Why is it important for T2SNB youth to share information about HIV & Hep C with each other?

At YouthCO, we know that T2SNB youth, particularly youth who are trans women and femmes who are also Indigenous, Black or youth of colour, are among the youth most impacted by HIV & Hep C.

When a youth is diagnosed with HIV or Hep C, it is not always recorded whether or not they are T2SNB. This means that our communities are often erased by the healthcare sector, and that HIV and Hep C information, supports, and health services that recognize the specific needs of T2SNB communities are deprioritized. Factors like lower rates of employment, housing, and healthcare access also mean T2SNB communities are impacted by HIV and Hep C in ways not well understood by cisgender people. In addition, research often does not include T2SNB folks in meaningful ways.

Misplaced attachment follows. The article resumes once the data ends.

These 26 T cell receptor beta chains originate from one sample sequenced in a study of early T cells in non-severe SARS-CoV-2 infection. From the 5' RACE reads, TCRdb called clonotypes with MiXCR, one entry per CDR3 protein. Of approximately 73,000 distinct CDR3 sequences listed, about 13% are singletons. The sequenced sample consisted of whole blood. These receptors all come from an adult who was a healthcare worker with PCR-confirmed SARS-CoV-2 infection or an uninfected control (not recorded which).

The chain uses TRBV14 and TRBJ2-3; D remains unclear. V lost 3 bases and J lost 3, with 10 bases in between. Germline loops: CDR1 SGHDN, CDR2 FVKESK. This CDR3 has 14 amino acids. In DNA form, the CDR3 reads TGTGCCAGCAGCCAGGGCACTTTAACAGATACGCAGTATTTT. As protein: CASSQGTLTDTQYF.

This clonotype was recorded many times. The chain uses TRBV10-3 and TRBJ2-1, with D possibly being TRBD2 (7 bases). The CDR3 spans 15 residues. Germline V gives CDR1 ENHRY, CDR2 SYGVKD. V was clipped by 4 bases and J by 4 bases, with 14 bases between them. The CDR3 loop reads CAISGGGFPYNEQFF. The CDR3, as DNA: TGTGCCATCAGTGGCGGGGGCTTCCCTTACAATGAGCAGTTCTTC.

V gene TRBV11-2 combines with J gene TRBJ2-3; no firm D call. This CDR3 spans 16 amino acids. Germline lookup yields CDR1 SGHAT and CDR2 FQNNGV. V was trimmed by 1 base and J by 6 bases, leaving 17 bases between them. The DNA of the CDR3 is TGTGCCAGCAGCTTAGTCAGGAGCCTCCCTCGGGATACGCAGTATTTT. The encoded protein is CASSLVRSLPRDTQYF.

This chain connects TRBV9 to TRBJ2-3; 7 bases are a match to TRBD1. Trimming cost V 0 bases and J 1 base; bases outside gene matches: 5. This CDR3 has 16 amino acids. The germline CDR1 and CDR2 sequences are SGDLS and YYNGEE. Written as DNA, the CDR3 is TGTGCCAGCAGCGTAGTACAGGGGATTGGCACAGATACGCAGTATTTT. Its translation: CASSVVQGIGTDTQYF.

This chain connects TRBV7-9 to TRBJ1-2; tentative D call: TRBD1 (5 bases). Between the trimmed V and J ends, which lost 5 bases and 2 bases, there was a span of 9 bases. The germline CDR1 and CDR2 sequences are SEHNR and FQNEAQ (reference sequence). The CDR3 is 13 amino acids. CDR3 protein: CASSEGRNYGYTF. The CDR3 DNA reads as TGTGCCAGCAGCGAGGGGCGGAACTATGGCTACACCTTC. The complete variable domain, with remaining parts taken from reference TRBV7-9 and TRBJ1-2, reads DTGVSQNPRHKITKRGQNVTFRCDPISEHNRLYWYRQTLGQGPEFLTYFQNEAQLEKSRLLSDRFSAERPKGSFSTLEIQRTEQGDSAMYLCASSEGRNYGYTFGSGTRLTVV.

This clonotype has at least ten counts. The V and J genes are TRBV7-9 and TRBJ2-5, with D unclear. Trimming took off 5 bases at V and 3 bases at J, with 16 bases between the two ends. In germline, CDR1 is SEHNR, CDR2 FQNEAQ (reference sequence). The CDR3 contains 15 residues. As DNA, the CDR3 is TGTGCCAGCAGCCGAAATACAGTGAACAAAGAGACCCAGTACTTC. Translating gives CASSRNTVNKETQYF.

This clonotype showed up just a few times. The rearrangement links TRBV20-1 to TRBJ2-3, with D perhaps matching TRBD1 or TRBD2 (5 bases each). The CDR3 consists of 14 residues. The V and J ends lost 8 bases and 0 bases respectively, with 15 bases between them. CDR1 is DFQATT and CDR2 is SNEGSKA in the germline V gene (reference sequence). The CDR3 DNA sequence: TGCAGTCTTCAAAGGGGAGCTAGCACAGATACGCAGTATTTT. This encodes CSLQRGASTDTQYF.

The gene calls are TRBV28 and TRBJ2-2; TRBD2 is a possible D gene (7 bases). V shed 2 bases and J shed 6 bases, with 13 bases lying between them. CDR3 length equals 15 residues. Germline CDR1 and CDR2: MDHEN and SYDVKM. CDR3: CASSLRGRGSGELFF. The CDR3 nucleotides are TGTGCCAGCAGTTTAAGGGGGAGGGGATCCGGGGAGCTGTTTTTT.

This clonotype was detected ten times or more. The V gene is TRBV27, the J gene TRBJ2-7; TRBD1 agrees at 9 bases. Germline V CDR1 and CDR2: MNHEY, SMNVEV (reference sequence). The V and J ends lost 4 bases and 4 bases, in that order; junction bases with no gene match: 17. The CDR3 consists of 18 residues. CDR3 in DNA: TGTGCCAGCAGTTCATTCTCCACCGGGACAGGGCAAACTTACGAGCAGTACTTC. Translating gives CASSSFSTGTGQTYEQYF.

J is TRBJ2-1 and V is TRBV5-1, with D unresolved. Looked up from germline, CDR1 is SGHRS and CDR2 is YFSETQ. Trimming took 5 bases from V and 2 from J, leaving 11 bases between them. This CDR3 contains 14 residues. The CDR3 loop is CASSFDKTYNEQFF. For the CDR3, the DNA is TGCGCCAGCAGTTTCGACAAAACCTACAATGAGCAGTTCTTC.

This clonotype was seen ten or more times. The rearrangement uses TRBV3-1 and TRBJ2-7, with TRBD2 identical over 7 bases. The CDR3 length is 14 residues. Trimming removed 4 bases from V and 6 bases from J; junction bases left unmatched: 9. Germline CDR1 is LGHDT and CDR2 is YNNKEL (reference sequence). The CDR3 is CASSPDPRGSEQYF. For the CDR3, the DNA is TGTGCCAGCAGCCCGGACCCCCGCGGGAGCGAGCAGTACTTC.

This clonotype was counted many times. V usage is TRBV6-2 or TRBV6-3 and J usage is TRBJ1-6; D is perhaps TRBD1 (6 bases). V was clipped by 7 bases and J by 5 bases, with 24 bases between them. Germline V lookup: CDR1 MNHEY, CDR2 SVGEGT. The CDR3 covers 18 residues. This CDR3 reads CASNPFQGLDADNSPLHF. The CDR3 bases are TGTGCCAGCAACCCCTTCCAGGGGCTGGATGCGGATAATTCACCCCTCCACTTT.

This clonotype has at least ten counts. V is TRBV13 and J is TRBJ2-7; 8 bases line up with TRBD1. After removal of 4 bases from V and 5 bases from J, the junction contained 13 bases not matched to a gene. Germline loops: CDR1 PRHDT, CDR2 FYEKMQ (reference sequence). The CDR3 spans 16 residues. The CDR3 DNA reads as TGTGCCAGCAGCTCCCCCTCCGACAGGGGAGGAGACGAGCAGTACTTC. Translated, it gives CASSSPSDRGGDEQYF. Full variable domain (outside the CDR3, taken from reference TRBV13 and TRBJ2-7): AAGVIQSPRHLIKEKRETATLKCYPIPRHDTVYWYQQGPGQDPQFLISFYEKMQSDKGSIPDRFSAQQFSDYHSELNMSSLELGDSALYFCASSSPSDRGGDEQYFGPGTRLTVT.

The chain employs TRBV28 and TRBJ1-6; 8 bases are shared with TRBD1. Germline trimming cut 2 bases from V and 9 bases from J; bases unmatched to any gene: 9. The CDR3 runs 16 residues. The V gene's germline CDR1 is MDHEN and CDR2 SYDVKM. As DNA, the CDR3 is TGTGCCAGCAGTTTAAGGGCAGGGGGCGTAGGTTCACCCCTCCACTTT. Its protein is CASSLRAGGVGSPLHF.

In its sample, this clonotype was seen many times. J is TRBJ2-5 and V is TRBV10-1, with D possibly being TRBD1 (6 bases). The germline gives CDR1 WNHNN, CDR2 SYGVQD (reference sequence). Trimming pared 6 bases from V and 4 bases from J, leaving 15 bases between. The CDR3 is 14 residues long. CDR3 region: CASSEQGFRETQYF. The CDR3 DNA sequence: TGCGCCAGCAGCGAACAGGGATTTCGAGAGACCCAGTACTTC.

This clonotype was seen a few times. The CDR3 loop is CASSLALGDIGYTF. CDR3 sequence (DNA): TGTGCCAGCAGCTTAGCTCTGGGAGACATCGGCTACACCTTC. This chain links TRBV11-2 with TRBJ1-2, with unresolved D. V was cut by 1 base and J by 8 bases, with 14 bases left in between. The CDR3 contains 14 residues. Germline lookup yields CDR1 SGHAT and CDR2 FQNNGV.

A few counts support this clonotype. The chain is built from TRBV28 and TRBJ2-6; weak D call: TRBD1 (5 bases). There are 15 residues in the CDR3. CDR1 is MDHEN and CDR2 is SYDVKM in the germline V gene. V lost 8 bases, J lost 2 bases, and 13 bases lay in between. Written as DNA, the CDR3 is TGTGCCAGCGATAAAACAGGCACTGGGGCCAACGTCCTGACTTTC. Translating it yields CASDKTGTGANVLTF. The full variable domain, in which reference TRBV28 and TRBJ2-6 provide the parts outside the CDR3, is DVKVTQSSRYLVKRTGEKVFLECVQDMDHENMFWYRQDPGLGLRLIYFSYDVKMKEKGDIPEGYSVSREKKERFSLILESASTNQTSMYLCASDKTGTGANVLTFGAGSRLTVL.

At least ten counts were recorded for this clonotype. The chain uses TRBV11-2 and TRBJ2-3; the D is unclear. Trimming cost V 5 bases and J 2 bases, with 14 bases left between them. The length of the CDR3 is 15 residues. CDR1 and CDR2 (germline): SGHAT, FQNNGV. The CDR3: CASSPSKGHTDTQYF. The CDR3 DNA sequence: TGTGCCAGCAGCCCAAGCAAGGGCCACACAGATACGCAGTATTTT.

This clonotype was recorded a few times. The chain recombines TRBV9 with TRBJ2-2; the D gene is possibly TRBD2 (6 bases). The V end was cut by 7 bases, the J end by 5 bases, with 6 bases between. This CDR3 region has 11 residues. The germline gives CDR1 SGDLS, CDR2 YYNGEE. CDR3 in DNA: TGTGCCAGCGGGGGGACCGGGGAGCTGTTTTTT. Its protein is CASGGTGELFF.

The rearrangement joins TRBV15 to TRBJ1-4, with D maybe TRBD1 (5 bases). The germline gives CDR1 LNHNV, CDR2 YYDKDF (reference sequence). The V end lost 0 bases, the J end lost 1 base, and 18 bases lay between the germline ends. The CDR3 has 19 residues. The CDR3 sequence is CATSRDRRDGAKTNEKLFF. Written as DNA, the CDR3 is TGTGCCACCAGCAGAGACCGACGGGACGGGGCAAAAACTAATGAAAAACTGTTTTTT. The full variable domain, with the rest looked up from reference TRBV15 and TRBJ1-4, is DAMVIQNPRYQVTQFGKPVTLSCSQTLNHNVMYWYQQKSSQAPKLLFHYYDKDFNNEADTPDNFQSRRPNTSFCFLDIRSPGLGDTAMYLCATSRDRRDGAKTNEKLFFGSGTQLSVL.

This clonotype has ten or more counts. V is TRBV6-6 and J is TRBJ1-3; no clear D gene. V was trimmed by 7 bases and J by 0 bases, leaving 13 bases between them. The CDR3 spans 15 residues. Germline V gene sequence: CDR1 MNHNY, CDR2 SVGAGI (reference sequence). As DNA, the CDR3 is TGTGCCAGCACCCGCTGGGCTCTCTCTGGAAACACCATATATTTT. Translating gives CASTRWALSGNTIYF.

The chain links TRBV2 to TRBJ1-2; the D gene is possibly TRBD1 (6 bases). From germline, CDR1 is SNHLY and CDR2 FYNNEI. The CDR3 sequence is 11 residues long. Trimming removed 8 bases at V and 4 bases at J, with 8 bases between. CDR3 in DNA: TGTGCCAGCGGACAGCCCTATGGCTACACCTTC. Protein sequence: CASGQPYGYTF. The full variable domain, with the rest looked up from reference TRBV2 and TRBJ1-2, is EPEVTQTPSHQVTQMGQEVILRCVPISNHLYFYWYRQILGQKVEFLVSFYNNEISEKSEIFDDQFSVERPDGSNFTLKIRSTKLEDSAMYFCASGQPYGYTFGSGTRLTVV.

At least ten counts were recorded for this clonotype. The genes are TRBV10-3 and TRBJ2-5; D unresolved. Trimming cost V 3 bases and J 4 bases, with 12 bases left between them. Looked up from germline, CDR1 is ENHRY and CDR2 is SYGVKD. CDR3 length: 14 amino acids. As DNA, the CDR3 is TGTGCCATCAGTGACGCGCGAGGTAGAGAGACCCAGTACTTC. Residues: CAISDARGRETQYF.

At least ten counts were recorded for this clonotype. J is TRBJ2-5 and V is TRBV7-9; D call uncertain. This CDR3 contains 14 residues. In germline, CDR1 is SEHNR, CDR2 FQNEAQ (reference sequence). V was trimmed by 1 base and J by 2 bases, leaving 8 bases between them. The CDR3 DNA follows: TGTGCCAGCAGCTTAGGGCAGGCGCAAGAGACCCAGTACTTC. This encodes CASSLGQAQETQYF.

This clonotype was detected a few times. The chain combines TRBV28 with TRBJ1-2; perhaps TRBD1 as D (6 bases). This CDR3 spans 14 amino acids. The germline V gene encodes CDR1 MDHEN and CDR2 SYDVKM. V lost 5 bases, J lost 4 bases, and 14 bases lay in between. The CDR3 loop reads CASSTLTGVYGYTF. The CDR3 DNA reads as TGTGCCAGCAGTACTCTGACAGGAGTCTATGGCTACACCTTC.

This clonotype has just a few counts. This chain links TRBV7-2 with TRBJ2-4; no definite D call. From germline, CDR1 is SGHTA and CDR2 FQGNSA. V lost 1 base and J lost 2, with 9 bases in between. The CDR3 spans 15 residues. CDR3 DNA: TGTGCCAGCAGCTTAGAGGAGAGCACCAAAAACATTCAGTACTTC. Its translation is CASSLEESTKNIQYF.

As a result, T2SNB youth may struggle to get information, support, and health services that relate to our cultures, bodies, and experiences.

Finding healthcare providers that feel safe and affirming is difficult. If we are HIV and/or Hep C positive, Two-Spirit, Indigenous, Black, people of colour, immigrants, superfat, fat, femme, houseless, living with disabilities, sex workers, using substances or living with an addiction and/or have other
marginalized and stigmatized experiences, we may be even more unsafe accessing healthcare.

One of the many ways we can support T2SNB communities is providing accurate information that can give us some tips and reduce the stigma surrounding HIV and Hep C. Luckily for us, for a long time our communities have been finding ways to support each other when institutions fail us.